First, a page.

The Billie Holiday Theatre looks to lead interracial dialogue with New Windows Festival

The Billie Holiday Theatre looks to lead interracial dialogue with New Windows Festival
Alexandra Neil and Kamal Bolden for "Reparations."

When Dr. Indira Etwaroo began curating the New Windows Festival at the Billie Holiday Theatre last year, the executive director knew the program needed to pierce through existing echo chambers. She envisioned a 2019-2020 lineup that could double as a launchpad for multi-cultural conversations at the historically Black playhouse, which she describes as having operated in a cultural silo.

“New Windows was an opportunity for a Black-led institution to take a leadership role in an interracial dialog,” Etwaroo said. “I thought, how could we, as the theater home to the largest community of people of African descent [in the country], really catalyze a conversation that embraced the intersectionality and the complexity of our community?”

That question eventually led the theater to make an unprecedented announcement in September. For the first time in its 47-year history, the Central Brooklyn venue would host a playwright of non-African descent. The chosen story, “Reparations” by James Sheldon, tracks the aftermath of a dalliance between a white book editor and an aspiring Black author, who must decide whether to leverage his significant traumas for material gain.

Gys de Villiers, Lisa Arrindell, Alexandra Neil and Kamal Bolden star in "Reparations" at the Billie Holiday Theatre.
Gys de Villiers, Lisa Arrindell, Alexandra Neil and Kamal Bolden star in “Reparations” at the Billie Holiday Theatre.

“I was really taken aback by the complexity of the narrative,” Etwaroo said, when asked why she chose the work, which is directed by Michele Shay and stars Lisa Arrindell, Kamal Bolden, Alexandra Neil and Gys de Villiers. “I was really moved by seeing four people from distinct social spaces represented on the stage, and I was also very moved that the writer was tackling an issue that’s so relevant in this #MeToo era from a new vantage point.”

Though Etwaroo had already begun thinking about inviting new voices into the theatre, the decision to provide a platform for Sheldon’s piece didn’t come quick or easy. It would require the playhouse to open its doors to a white author while writers of color remain woefully underrepresented at so-called mainstream venues. She worried that the decision would generate concerned emails from supporters (there were some) or that it would taint the rich legacy of the playhouse. But, after attending a reading of Sheldon’s play, she continued to stew over its themes.

“I thought, oh, I don’t know if I could do this story,” Etwaroo recalls. “And then my second impulse was, why not? Why can’t you do this story?”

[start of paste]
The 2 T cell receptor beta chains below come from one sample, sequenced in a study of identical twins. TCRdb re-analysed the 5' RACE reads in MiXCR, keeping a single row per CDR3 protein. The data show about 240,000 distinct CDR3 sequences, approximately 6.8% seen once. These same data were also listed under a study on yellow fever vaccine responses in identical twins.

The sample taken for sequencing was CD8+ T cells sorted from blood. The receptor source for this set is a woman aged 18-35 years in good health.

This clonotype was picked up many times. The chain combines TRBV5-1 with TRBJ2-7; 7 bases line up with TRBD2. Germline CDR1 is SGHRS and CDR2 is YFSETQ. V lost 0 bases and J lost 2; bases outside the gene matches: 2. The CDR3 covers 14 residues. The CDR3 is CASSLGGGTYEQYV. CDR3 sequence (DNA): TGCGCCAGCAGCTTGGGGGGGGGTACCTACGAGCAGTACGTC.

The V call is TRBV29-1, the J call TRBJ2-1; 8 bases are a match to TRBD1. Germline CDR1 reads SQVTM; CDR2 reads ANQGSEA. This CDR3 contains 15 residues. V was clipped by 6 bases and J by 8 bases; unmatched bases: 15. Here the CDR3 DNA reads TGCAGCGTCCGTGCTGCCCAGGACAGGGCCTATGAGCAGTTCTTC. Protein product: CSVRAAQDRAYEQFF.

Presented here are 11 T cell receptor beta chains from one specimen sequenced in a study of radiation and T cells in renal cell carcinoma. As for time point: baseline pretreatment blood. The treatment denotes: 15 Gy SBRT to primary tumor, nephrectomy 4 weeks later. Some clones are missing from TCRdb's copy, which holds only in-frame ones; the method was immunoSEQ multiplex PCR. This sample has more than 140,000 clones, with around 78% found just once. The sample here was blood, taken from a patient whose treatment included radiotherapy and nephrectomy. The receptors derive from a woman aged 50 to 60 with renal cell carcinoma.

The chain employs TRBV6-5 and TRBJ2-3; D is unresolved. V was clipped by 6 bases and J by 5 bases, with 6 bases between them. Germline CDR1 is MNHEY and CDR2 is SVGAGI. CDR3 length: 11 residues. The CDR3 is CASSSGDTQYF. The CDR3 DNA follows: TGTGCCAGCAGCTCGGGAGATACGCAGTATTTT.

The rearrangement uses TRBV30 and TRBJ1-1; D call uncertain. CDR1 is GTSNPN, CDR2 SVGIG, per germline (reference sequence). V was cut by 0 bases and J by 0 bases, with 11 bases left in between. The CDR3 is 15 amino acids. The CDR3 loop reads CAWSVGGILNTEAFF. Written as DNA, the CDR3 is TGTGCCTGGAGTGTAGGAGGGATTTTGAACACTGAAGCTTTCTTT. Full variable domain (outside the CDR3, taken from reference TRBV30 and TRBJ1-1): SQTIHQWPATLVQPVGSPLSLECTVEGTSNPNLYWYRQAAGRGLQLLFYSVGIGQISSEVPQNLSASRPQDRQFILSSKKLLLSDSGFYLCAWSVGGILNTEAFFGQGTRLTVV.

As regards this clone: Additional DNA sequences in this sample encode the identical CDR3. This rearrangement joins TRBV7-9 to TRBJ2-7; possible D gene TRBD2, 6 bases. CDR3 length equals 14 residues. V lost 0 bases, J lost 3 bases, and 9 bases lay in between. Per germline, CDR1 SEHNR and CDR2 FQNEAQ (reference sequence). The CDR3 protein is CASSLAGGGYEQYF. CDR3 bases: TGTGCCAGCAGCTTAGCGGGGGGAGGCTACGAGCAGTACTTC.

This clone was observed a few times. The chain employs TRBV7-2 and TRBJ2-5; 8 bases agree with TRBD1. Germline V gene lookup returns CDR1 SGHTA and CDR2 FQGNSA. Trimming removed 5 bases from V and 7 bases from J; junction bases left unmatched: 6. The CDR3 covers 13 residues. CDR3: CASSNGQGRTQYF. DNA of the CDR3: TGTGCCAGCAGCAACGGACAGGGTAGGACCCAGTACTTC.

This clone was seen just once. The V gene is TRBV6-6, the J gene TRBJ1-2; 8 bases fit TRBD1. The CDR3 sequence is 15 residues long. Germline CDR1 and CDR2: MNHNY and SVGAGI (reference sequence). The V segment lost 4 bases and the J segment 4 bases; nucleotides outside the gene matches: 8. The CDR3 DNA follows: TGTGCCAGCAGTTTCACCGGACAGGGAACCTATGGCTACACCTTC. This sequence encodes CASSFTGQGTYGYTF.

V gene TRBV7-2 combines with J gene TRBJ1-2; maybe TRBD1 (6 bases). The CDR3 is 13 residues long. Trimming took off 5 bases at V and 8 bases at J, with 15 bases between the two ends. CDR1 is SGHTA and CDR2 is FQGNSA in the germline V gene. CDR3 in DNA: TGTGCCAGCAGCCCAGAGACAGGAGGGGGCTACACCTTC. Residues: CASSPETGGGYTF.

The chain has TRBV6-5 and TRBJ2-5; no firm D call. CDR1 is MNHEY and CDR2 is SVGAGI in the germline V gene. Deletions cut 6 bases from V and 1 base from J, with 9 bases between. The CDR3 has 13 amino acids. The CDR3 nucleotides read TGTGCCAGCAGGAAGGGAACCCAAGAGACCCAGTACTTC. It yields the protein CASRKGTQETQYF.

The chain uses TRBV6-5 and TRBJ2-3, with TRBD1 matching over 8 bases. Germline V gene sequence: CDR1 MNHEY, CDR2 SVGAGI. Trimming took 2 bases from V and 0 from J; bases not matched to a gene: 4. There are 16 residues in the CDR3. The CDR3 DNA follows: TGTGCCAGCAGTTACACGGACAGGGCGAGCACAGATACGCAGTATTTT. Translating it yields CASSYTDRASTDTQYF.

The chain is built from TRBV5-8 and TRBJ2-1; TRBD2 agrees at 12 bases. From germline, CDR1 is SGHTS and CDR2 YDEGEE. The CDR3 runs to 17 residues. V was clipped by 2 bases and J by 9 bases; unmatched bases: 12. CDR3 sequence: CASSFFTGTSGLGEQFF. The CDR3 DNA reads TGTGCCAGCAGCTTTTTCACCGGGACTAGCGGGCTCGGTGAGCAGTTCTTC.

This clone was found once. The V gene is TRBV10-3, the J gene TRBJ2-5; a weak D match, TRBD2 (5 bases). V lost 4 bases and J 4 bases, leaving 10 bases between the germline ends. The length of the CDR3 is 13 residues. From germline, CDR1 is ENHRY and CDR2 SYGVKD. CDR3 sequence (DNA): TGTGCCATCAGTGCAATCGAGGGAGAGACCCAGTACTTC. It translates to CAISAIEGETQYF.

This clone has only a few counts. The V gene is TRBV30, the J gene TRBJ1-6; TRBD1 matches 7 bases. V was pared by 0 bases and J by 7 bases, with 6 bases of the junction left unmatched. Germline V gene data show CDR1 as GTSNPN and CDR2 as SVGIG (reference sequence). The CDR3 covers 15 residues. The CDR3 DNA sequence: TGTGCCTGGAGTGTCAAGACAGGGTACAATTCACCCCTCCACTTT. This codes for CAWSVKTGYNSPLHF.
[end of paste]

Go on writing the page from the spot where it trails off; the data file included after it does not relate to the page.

It occurred to her that staging the production would rejigger power dynamics within the theater itself. A work by a white playwright at the Billie Holiday Theatre would mean the selected writer would have to cater to Black expectations and center Black consumers — a rarity in the theater and broader entertainment industry.

“What does it mean when a person who has historically held power — a white male — is produced by a Black theater, a Black female leader and partners with a Black female director?,” she said. “The whole power dynamic shifts, and he has to present work that is relevant to a Black audience.”

Etwaroo’s desire for Black institutions to lead conversations about diversity allayed her other concerns. Museums, playhouses and other arts and cultural institutions collect accolades for their efforts to diversify, while Black institutions that have long provided a home for artists of color seemingly remain in the background.

“It’s an interesting conundrum that predominantly white-led institutions can curate diversity, and in some ways they’re leading the interracial conversation, when people of African-descent have been leading that conversation on the ground for 400 years, in our slave testimonials to the abolitionist movement to the great migration through to the Civil Rights movement, all the way to Black Lives Matter,” she said. “We have led those revolutionary conversations around race, and yet in the field of arts and culture, the interracial conversation is led by white institutions that are now diversifying, and Black institutions are still in a silo of talking to ourselves.”

Gys de Villiers, Lisa Arrindell in "Reparations"
Gys de Villiers and Lisa Arrindell in “Reparations.”

Although she remained committed to rectifying that perception, Etwaroo remembers feeling uneasy during the days leading up to the first few previews, which took place earlier this month. “I was having an internal conversation with myself, and I wasn’t sure this was the right move to make,” she recalled. “But my gut voice was saying, you know, this is a big moment in our nation’s history, and we need to be very bold and very daring.”

It appears, for the most part, to have paid off. Now almost through its run, “Reparations” has received mostly favorable reviews. And the backlash she initially feared didn’t materialize. During previews, the audience began snapping their fingers and echoing characters’ lines — all tell-tale signs of a show well done at The Billie Holiday Theatre.

“Before the lights even came up, the audience was on their feet with a standing ovation,” she said.

As for Etwaroo?

“I actually went outside, and I cried.”

“Reparations” runs through Nov. 24 at The Billie Holiday Theatre in Brooklyn. To learn more about the New Windows initiative and see upcoming productions, click here.

Top Image: Alexandra Neil and Kamal Bolden for "Reparations."